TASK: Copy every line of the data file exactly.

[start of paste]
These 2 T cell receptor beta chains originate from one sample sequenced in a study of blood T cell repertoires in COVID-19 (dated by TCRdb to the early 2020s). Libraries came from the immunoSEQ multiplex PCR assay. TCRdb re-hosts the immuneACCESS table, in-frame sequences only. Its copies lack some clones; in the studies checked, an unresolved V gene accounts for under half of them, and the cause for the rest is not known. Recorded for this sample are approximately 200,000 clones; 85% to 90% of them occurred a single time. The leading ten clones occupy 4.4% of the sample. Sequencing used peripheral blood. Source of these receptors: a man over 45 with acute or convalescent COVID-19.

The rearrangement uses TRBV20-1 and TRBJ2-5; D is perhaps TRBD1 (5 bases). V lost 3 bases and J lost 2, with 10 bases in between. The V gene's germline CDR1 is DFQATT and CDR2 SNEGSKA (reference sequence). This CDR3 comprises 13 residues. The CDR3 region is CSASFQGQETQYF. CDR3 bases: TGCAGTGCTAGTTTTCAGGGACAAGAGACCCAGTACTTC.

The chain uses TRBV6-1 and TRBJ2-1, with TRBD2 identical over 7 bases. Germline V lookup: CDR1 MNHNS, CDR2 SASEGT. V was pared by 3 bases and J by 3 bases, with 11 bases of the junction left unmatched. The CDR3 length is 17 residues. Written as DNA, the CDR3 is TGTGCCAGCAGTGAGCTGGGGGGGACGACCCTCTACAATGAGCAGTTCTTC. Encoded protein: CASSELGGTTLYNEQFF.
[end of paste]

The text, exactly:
These 2 T cell receptor beta chains originate from one sample sequenced in a study of blood T cell repertoires in COVID-19 (dated by TCRdb to the early 2020s). Libraries came from the immunoSEQ multiplex PCR assay. TCRdb re-hosts the immuneACCESS table, in-frame sequences only. Its copies lack some clones; in the studies checked, an unresolved V gene accounts for under half of them, and the cause for the rest is not known. Recorded for this sample are approximately 200,000 clones; 85% to 90% of them occurred a single time. The leading ten clones occupy 4.4% of the sample. Sequencing used peripheral blood. Source of these receptors: a man over 45 with acute or convalescent COVID-19.

The rearrangement uses TRBV20-1 and TRBJ2-5; D is perhaps TRBD1 (5 bases). V lost 3 bases and J lost 2, with 10 bases in between. The V gene's germline CDR1 is DFQATT and CDR2 SNEGSKA (reference sequence). This CDR3 comprises 13 residues. The CDR3 region is CSASFQGQETQYF. CDR3 bases: TGCAGTGCTAGTTTTCAGGGACAAGAGACCCAGTACTTC.

The chain uses TRBV6-1 and TRBJ2-1, with TRBD2 identical over 7 bases. Germline V lookup: CDR1 MNHNS, CDR2 SASEGT. V was pared by 3 bases and J by 3 bases, with 11 bases of the junction left unmatched. The CDR3 length is 17 residues. Written as DNA, the CDR3 is TGTGCCAGCAGTGAGCTGGGGGGGACGACCCTCTACAATGAGCAGTTCTTC. Encoded protein: CASSELGGTTLYNEQFF.